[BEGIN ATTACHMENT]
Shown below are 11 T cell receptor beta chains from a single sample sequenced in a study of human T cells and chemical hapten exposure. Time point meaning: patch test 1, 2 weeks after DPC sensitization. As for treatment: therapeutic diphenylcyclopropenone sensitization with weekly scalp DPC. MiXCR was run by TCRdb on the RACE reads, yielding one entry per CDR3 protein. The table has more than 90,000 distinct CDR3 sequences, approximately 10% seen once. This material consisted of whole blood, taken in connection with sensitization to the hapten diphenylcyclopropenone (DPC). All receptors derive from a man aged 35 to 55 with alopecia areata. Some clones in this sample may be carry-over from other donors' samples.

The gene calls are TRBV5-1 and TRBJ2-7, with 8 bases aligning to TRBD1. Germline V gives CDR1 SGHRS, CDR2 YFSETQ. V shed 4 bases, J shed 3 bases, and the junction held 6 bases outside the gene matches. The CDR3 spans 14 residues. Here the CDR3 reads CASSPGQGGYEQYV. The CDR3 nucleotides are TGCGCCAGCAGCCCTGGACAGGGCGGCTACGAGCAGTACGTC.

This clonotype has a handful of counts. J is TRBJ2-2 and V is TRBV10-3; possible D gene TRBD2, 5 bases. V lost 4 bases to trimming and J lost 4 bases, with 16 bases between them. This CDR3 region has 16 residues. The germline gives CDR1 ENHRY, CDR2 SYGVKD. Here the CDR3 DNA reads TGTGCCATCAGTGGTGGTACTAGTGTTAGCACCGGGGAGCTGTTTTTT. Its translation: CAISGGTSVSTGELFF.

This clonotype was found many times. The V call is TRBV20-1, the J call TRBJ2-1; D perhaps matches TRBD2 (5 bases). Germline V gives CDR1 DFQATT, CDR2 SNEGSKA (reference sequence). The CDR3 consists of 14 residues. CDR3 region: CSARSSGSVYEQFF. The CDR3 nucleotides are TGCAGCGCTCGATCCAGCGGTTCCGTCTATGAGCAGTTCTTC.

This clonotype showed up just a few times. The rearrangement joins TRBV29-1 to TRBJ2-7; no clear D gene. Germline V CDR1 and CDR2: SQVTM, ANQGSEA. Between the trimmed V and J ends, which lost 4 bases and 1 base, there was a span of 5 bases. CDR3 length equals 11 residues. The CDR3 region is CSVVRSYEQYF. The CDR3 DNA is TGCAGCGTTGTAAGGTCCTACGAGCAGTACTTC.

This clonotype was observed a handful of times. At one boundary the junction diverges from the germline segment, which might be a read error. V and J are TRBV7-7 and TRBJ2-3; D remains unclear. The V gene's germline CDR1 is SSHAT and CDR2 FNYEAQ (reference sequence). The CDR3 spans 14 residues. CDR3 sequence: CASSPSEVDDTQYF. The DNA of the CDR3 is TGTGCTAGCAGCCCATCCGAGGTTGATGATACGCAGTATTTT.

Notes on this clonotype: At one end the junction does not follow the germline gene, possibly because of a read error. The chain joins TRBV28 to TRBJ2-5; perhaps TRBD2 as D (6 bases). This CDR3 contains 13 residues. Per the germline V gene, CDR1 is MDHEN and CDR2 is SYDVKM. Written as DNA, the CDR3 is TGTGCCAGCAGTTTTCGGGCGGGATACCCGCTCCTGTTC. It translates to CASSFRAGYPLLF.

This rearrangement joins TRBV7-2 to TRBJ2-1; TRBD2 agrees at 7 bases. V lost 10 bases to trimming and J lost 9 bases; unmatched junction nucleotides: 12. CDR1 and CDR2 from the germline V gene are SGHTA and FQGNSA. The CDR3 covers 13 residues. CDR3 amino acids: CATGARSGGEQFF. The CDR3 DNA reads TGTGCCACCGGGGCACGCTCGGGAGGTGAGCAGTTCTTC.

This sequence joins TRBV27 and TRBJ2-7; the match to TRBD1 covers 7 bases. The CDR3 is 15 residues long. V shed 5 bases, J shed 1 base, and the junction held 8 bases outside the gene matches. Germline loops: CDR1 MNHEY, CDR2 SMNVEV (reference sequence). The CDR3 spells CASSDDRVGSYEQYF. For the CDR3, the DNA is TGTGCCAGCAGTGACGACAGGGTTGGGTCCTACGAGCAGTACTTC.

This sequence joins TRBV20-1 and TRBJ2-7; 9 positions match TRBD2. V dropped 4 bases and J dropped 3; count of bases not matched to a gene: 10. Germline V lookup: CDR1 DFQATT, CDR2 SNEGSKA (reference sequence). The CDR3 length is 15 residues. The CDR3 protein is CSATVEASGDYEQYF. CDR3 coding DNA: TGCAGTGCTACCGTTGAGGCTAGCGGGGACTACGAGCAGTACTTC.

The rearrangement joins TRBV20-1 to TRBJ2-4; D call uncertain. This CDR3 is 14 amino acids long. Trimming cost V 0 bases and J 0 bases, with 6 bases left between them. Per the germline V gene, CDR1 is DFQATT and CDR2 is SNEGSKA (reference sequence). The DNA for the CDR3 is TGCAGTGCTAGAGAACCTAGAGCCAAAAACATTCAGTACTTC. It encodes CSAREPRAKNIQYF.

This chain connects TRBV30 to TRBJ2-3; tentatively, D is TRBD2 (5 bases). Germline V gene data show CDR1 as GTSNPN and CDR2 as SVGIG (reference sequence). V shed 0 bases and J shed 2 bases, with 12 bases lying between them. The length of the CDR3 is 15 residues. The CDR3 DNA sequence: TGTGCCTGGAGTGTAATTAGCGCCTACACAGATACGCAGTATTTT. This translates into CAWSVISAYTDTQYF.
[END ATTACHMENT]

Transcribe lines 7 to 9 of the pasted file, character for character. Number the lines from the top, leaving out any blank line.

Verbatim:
Notes on this clonotype: At one end the junction does not follow the germline gene, possibly because of a read error. The chain joins TRBV28 to TRBJ2-5; perhaps TRBD2 as D (6 bases). This CDR3 contains 13 residues. Per the germline V gene, CDR1 is MDHEN and CDR2 is SYDVKM. Written as DNA, the CDR3 is TGTGCCAGCAGTTTTCGGGCGGGATACCCGCTCCTGTTC. It translates to CASSFRAGYPLLF.

This rearrangement joins TRBV7-2 to TRBJ2-1; TRBD2 agrees at 7 bases. V lost 10 bases to trimming and J lost 9 bases; unmatched junction nucleotides: 12. CDR1 and CDR2 from the germline V gene are SGHTA and FQGNSA. The CDR3 covers 13 residues. CDR3 amino acids: CATGARSGGEQFF. The CDR3 DNA reads TGTGCCACCGGGGCACGCTCGGGAGGTGAGCAGTTCTTC.

This sequence joins TRBV27 and TRBJ2-7; the match to TRBD1 covers 7 bases. The CDR3 is 15 residues long. V shed 5 bases, J shed 1 base, and the junction held 8 bases outside the gene matches. Germline loops: CDR1 MNHEY, CDR2 SMNVEV (reference sequence). The CDR3 spells CASSDDRVGSYEQYF. For the CDR3, the DNA is TGTGCCAGCAGTGACGACAGGGTTGGGTCCTACGAGCAGTACTTC.